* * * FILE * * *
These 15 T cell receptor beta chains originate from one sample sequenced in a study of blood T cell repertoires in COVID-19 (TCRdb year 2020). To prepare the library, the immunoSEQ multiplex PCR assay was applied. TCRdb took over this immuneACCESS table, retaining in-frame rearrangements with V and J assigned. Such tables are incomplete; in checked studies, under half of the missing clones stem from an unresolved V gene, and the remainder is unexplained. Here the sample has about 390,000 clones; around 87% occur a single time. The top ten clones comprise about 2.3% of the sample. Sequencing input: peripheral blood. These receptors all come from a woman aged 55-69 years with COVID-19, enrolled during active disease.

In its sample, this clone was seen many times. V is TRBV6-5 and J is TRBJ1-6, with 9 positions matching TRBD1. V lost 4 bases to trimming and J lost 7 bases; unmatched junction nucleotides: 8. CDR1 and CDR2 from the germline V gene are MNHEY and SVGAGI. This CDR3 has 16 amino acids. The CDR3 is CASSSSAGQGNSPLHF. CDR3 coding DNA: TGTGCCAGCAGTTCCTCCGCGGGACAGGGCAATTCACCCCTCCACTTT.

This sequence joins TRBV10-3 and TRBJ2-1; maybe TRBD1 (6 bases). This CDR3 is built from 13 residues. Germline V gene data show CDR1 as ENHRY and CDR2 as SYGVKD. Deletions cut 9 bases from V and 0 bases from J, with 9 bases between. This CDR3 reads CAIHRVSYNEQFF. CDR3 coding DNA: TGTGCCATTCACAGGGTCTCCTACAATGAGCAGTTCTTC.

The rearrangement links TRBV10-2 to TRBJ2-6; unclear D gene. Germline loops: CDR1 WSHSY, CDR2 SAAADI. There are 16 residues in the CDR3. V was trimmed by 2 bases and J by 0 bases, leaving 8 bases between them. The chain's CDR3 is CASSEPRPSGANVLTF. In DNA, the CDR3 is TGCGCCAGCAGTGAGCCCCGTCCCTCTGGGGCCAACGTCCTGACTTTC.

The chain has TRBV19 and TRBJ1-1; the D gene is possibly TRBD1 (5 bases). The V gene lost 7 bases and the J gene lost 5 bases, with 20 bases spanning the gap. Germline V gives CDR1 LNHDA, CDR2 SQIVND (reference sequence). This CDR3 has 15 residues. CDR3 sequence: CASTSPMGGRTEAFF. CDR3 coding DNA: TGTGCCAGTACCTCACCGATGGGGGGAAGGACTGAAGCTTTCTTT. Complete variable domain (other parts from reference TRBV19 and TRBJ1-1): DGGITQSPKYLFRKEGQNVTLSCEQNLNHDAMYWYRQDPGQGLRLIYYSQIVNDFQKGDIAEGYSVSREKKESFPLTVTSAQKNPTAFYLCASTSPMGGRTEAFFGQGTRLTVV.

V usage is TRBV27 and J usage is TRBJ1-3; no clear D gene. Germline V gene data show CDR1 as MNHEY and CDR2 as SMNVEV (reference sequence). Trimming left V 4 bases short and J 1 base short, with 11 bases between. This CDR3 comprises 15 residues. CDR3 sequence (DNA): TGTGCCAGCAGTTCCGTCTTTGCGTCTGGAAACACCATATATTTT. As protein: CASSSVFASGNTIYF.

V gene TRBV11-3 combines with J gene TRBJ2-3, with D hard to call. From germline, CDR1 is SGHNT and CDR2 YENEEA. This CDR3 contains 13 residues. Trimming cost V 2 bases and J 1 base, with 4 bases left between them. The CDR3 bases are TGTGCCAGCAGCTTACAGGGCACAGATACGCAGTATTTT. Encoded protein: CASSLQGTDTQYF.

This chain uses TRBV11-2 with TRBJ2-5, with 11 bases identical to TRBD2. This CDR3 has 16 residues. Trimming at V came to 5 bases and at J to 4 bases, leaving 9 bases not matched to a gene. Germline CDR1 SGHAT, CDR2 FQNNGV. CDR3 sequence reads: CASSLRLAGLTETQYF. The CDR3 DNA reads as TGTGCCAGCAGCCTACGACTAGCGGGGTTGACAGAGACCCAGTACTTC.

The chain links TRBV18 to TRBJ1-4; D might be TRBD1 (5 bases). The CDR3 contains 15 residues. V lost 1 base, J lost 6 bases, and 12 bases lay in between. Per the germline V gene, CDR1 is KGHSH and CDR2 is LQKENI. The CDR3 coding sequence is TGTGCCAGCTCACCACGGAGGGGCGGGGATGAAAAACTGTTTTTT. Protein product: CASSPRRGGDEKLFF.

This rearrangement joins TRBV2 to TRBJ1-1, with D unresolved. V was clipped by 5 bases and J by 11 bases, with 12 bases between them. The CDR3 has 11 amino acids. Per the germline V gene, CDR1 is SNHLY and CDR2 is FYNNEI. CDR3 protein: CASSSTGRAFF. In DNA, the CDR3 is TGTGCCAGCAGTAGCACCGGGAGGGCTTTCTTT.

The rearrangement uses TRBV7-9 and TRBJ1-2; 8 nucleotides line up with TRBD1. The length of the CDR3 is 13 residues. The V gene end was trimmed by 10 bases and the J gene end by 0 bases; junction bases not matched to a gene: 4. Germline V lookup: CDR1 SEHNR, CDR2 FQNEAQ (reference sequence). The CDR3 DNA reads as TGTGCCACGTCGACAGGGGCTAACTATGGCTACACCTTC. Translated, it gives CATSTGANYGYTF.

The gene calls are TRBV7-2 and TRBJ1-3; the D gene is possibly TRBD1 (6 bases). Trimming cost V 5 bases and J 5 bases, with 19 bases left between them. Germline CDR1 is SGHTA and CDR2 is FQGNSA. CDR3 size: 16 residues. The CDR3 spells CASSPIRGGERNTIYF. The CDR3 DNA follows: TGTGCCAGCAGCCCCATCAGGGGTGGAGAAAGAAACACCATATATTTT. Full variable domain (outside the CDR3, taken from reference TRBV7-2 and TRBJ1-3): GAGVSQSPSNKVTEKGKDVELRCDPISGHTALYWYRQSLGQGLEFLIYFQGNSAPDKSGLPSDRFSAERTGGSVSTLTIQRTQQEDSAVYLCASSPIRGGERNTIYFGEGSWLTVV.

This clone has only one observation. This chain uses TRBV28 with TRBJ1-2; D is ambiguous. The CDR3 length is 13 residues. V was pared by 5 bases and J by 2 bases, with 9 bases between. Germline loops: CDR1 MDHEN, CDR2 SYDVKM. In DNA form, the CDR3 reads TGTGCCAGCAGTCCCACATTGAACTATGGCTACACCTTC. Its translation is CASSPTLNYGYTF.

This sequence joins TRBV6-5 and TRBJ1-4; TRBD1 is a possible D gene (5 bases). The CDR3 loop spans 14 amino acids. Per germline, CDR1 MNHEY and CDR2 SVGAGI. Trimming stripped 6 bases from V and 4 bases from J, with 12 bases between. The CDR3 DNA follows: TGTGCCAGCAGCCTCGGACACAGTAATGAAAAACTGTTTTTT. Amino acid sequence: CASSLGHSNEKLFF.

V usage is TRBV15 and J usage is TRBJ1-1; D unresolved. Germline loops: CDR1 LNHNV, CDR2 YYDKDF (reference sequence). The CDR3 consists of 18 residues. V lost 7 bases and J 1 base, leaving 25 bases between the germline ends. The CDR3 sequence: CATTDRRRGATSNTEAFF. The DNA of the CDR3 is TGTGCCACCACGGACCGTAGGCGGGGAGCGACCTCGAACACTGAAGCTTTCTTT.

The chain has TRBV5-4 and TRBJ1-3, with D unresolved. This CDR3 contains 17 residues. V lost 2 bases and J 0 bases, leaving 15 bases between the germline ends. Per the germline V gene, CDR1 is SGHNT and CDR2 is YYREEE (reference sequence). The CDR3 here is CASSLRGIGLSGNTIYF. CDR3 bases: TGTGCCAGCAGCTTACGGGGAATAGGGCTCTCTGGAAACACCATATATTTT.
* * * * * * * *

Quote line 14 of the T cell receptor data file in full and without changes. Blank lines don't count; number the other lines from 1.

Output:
This sequence joins TRBV6-5 and TRBJ1-4; TRBD1 is a possible D gene (5 bases). The CDR3 loop spans 14 amino acids. Per germline, CDR1 MNHEY and CDR2 SVGAGI. Trimming stripped 6 bases from V and 4 bases from J, with 12 bases between. The CDR3 DNA follows: TGTGCCAGCAGCCTCGGACACAGTAATGAAAAACTGTTTTTT. Amino acid sequence: CASSLGHSNEKLFF.